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Published: 10 September 2012

Bigeye: Pacific tuna fishery with a future

Mary O’Callaghan

In 2010, 60 per cent of the global tuna catch came from the Western and Central Pacific Ocean, the world’s biggest tuna fishery. At 2.4 million tonnes, the 2010 catch is the fishery’s second highest annual catch on record. So how much tuna is out there and is the amount of fishing sustainable?

A tagged bigeye tuna is released back into the Pacific Ocean from the RV Soltai 105 during its recent tuna tagging run through the waters around Papua New Guinea.
Credit: Malo Hosken, SPC

The Secretariat of the Pacific Community (SPC) has been tagging tuna since the 1970s to collect critical information for the assessment of tuna species in the fishery.

The SPC is an international organisation providing technical and policy advice, training and research services to 22 Pacific Island countries and territories.

Its Pacific tuna tagging program is the largest ever implemented in the Pacific area and, with more than 300,000 tuna now tagged, it is generating the most comprehensive data set for tuna management in the world.

Running since 2006, the program is an initiative of the Pacific Islands community, who want to ensure the best information is available to manage their oceanic ecosystems.

With funding and operational support from Australia, New Zealand, France, the European Community, Korea, Taiwan and the Global Environment Facility, the program has tagged fish in Indonesian waters to the west across to French Polynesia in the central Pacific.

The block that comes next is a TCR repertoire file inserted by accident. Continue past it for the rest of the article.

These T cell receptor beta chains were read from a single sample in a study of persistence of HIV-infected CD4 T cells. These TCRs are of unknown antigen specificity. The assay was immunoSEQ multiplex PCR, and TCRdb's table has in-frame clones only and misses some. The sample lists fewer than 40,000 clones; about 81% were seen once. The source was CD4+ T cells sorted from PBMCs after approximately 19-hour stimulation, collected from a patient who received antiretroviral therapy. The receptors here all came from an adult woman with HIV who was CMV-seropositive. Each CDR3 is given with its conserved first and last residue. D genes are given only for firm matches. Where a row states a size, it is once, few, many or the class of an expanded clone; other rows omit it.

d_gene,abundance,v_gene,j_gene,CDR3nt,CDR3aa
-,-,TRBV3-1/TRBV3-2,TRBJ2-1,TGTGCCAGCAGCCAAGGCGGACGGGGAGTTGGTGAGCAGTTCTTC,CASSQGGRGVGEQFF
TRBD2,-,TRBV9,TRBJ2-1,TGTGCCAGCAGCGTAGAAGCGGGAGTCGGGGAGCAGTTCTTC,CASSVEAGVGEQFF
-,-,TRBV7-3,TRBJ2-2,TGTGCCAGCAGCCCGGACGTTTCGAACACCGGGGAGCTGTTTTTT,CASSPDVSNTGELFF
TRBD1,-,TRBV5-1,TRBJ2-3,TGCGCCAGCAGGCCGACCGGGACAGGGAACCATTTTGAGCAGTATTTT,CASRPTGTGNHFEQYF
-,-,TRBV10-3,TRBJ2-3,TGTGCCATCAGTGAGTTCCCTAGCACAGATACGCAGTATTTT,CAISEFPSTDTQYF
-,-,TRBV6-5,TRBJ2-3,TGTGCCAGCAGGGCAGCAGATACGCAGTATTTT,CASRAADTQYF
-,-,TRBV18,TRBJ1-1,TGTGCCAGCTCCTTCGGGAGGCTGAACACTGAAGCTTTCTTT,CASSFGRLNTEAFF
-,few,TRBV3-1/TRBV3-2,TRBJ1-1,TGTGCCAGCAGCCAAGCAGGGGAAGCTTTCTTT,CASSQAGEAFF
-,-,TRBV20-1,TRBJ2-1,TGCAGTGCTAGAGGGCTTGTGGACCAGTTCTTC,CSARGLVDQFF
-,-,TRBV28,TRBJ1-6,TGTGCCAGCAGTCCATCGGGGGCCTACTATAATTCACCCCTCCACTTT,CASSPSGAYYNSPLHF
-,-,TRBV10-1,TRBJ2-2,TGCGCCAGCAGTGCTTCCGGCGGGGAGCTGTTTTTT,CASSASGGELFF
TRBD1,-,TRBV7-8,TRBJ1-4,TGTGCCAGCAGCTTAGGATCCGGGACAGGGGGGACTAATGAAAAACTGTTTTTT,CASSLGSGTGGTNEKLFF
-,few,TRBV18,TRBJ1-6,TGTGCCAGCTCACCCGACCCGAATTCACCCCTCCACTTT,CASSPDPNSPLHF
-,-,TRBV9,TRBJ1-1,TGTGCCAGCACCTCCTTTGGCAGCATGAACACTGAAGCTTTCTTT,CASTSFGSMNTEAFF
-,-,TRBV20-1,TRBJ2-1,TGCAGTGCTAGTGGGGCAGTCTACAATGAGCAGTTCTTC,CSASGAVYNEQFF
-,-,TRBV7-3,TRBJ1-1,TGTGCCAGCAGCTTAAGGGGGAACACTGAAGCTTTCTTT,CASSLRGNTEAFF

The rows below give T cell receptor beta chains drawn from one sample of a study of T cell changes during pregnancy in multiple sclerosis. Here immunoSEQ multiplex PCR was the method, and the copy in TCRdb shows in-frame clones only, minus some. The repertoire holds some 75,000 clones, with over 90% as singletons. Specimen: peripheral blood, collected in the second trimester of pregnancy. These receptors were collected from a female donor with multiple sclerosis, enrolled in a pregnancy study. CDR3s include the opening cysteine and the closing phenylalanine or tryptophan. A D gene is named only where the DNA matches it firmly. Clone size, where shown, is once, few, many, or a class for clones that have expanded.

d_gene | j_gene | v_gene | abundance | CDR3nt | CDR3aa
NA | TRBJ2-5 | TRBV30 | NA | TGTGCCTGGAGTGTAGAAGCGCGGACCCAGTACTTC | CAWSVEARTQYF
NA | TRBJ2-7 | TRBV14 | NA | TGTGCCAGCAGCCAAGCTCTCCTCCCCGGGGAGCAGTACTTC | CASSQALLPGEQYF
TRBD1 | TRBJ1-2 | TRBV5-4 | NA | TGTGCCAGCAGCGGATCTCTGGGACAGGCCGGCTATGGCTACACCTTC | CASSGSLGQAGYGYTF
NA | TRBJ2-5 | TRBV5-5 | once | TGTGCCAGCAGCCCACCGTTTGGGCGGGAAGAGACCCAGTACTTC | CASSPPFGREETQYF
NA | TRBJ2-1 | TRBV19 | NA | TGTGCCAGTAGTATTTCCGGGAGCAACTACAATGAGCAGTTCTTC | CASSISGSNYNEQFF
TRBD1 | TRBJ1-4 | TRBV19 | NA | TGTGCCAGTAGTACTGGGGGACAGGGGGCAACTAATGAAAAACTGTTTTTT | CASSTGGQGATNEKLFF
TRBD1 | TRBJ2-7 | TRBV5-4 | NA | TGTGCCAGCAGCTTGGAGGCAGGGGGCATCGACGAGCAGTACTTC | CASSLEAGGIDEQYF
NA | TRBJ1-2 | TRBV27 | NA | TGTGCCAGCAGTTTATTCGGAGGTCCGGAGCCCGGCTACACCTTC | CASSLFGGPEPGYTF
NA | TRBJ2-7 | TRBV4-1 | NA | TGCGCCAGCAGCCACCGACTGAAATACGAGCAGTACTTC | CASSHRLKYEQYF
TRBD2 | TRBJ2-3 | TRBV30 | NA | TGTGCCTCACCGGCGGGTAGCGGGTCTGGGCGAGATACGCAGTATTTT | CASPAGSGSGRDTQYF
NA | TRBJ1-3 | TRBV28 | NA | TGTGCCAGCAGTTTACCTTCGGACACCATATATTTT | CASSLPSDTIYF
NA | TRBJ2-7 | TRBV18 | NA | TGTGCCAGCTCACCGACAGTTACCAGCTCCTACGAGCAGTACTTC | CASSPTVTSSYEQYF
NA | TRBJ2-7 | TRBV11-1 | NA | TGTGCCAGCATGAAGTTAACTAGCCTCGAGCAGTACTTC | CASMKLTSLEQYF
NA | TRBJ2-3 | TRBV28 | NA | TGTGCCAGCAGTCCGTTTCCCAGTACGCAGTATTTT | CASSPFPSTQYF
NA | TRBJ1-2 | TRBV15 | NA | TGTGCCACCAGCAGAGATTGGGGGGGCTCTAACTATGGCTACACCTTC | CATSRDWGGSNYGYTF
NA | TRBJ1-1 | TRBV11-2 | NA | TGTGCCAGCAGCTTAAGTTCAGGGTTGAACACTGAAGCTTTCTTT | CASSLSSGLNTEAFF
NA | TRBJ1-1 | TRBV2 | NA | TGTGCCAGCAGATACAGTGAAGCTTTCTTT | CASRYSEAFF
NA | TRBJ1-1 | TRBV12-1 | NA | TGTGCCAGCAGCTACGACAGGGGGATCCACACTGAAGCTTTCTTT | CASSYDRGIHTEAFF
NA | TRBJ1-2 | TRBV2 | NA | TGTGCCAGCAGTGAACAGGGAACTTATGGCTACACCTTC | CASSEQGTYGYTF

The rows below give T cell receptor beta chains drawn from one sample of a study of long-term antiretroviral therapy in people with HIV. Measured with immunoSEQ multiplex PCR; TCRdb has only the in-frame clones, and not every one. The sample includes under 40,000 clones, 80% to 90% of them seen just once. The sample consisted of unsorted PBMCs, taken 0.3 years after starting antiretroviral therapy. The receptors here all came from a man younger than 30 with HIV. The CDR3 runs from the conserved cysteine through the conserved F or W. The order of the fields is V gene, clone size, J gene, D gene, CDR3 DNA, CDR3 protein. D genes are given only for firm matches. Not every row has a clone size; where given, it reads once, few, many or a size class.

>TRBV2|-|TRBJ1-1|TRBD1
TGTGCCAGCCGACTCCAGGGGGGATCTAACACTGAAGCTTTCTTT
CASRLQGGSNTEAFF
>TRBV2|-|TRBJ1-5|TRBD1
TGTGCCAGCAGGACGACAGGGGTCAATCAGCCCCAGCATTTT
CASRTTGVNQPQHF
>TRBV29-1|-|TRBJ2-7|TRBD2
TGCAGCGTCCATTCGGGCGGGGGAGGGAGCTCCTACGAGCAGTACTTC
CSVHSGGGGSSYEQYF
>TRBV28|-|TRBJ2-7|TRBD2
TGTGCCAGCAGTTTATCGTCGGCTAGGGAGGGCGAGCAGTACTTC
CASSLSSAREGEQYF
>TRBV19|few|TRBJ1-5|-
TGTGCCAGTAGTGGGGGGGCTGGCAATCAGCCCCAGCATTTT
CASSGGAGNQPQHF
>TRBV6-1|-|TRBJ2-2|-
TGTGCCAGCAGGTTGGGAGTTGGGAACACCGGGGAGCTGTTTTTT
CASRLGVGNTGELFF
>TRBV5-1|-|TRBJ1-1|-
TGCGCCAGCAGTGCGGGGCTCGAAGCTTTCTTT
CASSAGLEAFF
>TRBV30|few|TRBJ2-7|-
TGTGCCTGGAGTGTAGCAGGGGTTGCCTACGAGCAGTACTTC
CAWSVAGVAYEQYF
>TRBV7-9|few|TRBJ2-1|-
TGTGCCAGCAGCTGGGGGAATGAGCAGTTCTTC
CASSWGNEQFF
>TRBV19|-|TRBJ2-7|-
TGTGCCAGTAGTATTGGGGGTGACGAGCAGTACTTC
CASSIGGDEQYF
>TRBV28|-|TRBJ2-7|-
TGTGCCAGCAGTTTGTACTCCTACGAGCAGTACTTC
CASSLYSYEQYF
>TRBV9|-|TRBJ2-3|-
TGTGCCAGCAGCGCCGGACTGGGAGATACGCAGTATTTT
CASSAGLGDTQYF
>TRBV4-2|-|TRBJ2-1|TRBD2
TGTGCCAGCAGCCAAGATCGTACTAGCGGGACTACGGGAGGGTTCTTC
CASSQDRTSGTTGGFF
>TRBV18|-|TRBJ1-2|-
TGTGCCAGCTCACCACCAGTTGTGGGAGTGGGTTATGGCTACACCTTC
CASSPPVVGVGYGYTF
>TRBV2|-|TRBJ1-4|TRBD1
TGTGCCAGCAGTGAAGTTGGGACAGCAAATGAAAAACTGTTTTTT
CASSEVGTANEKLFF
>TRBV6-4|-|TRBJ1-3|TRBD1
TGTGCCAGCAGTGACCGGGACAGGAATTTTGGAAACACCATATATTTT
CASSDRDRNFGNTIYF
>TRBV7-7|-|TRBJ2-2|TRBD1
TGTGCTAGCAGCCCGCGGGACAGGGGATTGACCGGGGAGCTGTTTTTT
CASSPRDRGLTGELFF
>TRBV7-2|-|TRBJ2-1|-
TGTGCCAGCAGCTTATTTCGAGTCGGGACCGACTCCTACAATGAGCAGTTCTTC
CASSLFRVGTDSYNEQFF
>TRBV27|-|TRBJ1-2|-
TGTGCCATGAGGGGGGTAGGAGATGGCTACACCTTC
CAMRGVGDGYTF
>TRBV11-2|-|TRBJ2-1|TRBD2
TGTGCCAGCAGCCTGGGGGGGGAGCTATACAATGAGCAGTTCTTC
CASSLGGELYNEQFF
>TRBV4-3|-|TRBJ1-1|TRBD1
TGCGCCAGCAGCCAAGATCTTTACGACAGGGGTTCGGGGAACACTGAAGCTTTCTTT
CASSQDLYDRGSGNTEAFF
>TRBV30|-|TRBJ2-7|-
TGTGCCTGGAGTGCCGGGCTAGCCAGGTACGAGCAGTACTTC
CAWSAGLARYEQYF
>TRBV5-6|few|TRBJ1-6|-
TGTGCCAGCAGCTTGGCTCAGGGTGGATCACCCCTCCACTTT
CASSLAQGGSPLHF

Tagging is currently focused in Papua New Guinean waters through funding from the PNG Government.

‘Tuna is hugely important to the region,’ says John Hampton, SPC’s Oceanic Fisheries Programme Manager. ‘Many Pacific Island countries and territories rely heavily on it for income through fishing licences.

‘This income was estimated at US$78 million in 2007, up 25 per cent from the previous estimate in 1999.

‘Local people rely on tuna for their livelihoods. Pacific Islanders consume more than twice the amount of fish per head of population than the world average and half of their recommended protein intake comes from fish.’

According to a 2009 report by the Asian Development Bank, most formal fisheries jobs in Pacific island countries are tuna-related and 10–20 times more people fish for subsistence than for commercial purposes.

‘We need to know how much tuna is out there and whether the amount of fishing is sustainable,’ says John Hampton.

Bigeye is one of the four main tuna species targeted by fishers in the Western and Central Pacific Ocean fishery; the others are skipjack, yellowfin and south Pacific albacore.

Though bigeye represents just 5 per cent of the total tuna catch, the species is being overfished, according to the SPC’s 2010 stock assessment released in January.

‘Overall, the fishery is in the best shape of all the tuna fisheries in the world’, says John Hampton. ‘On a scale of 1–10, we estimate it as 6–7, a green traffic light tinged with orange.

‘But there has been an upward trend in total tuna catch for many years, mainly due to increases in purse-seine fishery catches, which accounted for 75 per cent of the 2010 catch.

‘The amount of bigeye fishing needs to be reduced by about one-third from the present level to ensure long-term sustainability.